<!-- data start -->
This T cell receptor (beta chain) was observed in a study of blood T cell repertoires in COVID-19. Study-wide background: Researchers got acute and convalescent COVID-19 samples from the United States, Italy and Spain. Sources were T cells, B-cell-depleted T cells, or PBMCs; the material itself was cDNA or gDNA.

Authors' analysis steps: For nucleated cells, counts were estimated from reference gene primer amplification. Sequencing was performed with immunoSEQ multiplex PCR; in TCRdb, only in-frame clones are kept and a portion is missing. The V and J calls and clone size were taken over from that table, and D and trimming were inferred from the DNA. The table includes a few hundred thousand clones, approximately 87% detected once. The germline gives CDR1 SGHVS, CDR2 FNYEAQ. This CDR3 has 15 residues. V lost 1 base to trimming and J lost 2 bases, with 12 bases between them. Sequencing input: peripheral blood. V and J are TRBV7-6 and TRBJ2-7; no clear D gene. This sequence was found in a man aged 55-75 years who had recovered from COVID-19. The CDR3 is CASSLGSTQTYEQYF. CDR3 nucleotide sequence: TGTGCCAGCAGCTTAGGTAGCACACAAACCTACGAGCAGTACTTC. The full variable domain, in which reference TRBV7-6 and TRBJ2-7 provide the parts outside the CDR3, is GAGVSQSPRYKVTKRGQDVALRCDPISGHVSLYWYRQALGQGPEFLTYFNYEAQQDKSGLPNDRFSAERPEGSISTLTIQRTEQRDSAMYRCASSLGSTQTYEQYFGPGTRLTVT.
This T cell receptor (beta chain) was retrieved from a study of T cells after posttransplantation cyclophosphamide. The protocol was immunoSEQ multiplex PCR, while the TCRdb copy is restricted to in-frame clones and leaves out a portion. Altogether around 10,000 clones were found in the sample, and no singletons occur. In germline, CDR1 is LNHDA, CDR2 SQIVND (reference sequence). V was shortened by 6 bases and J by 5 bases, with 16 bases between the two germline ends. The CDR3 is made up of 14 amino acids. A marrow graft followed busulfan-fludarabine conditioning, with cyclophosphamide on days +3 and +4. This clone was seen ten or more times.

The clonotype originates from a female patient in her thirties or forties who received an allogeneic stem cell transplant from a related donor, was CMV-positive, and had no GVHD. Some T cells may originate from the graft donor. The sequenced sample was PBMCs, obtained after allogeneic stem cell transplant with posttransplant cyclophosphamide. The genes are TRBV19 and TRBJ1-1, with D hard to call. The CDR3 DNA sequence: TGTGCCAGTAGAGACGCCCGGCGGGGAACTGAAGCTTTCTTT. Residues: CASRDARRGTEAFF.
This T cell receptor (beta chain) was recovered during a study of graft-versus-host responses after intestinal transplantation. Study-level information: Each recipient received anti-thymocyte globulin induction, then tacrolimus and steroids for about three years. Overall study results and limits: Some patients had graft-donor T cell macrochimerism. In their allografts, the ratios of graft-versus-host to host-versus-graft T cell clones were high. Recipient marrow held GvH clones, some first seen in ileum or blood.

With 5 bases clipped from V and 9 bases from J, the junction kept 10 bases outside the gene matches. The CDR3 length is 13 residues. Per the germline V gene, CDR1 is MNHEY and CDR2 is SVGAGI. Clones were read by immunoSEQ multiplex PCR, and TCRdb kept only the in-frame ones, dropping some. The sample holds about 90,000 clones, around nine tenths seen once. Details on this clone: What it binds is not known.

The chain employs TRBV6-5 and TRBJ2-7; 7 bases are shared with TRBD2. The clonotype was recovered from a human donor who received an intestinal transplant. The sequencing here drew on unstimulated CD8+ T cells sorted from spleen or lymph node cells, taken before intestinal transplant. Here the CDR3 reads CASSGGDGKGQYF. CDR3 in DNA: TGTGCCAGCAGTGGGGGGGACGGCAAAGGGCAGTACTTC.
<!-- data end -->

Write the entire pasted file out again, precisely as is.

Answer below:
This T cell receptor (beta chain) was observed in a study of blood T cell repertoires in COVID-19. Study-wide background: Researchers got acute and convalescent COVID-19 samples from the United States, Italy and Spain. Sources were T cells, B-cell-depleted T cells, or PBMCs; the material itself was cDNA or gDNA.

Authors' analysis steps: For nucleated cells, counts were estimated from reference gene primer amplification. Sequencing was performed with immunoSEQ multiplex PCR; in TCRdb, only in-frame clones are kept and a portion is missing. The V and J calls and clone size were taken over from that table, and D and trimming were inferred from the DNA. The table includes a few hundred thousand clones, approximately 87% detected once. The germline gives CDR1 SGHVS, CDR2 FNYEAQ. This CDR3 has 15 residues. V lost 1 base to trimming and J lost 2 bases, with 12 bases between them. Sequencing input: peripheral blood. V and J are TRBV7-6 and TRBJ2-7; no clear D gene. This sequence was found in a man aged 55-75 years who had recovered from COVID-19. The CDR3 is CASSLGSTQTYEQYF. CDR3 nucleotide sequence: TGTGCCAGCAGCTTAGGTAGCACACAAACCTACGAGCAGTACTTC. The full variable domain, in which reference TRBV7-6 and TRBJ2-7 provide the parts outside the CDR3, is GAGVSQSPRYKVTKRGQDVALRCDPISGHVSLYWYRQALGQGPEFLTYFNYEAQQDKSGLPNDRFSAERPEGSISTLTIQRTEQRDSAMYRCASSLGSTQTYEQYFGPGTRLTVT.
This T cell receptor (beta chain) was retrieved from a study of T cells after posttransplantation cyclophosphamide. The protocol was immunoSEQ multiplex PCR, while the TCRdb copy is restricted to in-frame clones and leaves out a portion. Altogether around 10,000 clones were found in the sample, and no singletons occur. In germline, CDR1 is LNHDA, CDR2 SQIVND (reference sequence). V was shortened by 6 bases and J by 5 bases, with 16 bases between the two germline ends. The CDR3 is made up of 14 amino acids. A marrow graft followed busulfan-fludarabine conditioning, with cyclophosphamide on days +3 and +4. This clone was seen ten or more times.

The clonotype originates from a female patient in her thirties or forties who received an allogeneic stem cell transplant from a related donor, was CMV-positive, and had no GVHD. Some T cells may originate from the graft donor. The sequenced sample was PBMCs, obtained after allogeneic stem cell transplant with posttransplant cyclophosphamide. The genes are TRBV19 and TRBJ1-1, with D hard to call. The CDR3 DNA sequence: TGTGCCAGTAGAGACGCCCGGCGGGGAACTGAAGCTTTCTTT. Residues: CASRDARRGTEAFF.
This T cell receptor (beta chain) was recovered during a study of graft-versus-host responses after intestinal transplantation. Study-level information: Each recipient received anti-thymocyte globulin induction, then tacrolimus and steroids for about three years. Overall study results and limits: Some patients had graft-donor T cell macrochimerism. In their allografts, the ratios of graft-versus-host to host-versus-graft T cell clones were high. Recipient marrow held GvH clones, some first seen in ileum or blood.

With 5 bases clipped from V and 9 bases from J, the junction kept 10 bases outside the gene matches. The CDR3 length is 13 residues. Per the germline V gene, CDR1 is MNHEY and CDR2 is SVGAGI. Clones were read by immunoSEQ multiplex PCR, and TCRdb kept only the in-frame ones, dropping some. The sample holds about 90,000 clones, around nine tenths seen once. Details on this clone: What it binds is not known.

The chain employs TRBV6-5 and TRBJ2-7; 7 bases are shared with TRBD2. The clonotype was recovered from a human donor who received an intestinal transplant. The sequencing here drew on unstimulated CD8+ T cells sorted from spleen or lymph node cells, taken before intestinal transplant. Here the CDR3 reads CASSGGDGKGQYF. CDR3 in DNA: TGTGCCAGCAGTGGGGGGGACGGCAAAGGGCAGTACTTC.